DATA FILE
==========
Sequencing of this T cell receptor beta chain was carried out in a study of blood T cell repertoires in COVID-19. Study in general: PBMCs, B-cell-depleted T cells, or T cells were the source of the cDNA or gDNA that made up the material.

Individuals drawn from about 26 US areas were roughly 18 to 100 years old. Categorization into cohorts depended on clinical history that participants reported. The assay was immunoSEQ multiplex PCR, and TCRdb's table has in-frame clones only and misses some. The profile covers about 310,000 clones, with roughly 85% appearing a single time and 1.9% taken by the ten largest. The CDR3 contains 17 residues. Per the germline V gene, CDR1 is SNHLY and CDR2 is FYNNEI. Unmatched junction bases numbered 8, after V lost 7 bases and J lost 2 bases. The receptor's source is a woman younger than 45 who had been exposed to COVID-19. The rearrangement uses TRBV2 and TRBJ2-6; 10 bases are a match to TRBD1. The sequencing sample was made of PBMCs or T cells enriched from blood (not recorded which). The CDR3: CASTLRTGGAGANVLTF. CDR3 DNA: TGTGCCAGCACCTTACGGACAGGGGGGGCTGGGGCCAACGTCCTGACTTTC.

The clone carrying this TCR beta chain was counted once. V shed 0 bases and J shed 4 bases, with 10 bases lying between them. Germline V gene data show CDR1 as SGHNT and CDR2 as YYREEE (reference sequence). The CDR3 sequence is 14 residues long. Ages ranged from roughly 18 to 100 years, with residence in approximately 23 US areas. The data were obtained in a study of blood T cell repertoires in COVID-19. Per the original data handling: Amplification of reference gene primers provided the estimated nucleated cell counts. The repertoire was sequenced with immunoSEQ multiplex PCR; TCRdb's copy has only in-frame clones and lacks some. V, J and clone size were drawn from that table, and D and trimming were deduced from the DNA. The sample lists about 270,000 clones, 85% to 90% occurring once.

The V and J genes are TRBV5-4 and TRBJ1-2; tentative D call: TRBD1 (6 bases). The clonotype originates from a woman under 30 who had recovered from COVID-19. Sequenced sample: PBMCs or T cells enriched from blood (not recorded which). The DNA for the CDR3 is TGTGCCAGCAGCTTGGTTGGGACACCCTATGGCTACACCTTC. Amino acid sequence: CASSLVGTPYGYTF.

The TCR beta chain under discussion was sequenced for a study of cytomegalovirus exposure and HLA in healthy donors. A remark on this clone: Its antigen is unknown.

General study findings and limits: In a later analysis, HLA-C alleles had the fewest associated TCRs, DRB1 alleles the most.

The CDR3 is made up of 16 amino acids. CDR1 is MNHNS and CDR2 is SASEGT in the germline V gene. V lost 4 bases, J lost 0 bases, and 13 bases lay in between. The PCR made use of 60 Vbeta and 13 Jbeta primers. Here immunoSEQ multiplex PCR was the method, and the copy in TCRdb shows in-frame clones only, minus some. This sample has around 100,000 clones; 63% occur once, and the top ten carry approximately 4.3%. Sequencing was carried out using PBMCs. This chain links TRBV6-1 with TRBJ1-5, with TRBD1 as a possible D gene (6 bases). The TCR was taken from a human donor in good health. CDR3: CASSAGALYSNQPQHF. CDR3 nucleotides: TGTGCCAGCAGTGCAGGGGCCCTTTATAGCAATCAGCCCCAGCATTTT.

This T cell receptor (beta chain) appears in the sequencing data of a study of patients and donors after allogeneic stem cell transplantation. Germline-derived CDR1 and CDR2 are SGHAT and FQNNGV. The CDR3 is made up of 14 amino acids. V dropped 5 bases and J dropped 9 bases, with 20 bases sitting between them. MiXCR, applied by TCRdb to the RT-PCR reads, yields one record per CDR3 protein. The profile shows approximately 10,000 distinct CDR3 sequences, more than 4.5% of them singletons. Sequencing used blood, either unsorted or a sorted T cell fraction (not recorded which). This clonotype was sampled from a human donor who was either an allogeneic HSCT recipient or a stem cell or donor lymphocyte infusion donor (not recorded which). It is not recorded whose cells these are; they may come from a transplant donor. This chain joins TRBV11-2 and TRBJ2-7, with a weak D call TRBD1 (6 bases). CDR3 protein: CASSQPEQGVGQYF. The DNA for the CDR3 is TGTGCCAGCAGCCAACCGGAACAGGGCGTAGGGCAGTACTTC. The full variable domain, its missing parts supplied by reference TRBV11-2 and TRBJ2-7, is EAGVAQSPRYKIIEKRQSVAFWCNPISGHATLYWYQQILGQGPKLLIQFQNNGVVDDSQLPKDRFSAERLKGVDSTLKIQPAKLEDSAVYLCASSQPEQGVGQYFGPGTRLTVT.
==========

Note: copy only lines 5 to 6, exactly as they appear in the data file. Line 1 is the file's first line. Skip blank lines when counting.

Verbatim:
The TCR beta chain under discussion was sequenced for a study of cytomegalovirus exposure and HLA in healthy donors. A remark on this clone: Its antigen is unknown.

General study findings and limits: In a later analysis, HLA-C alleles had the fewest associated TCRs, DRB1 alleles the most.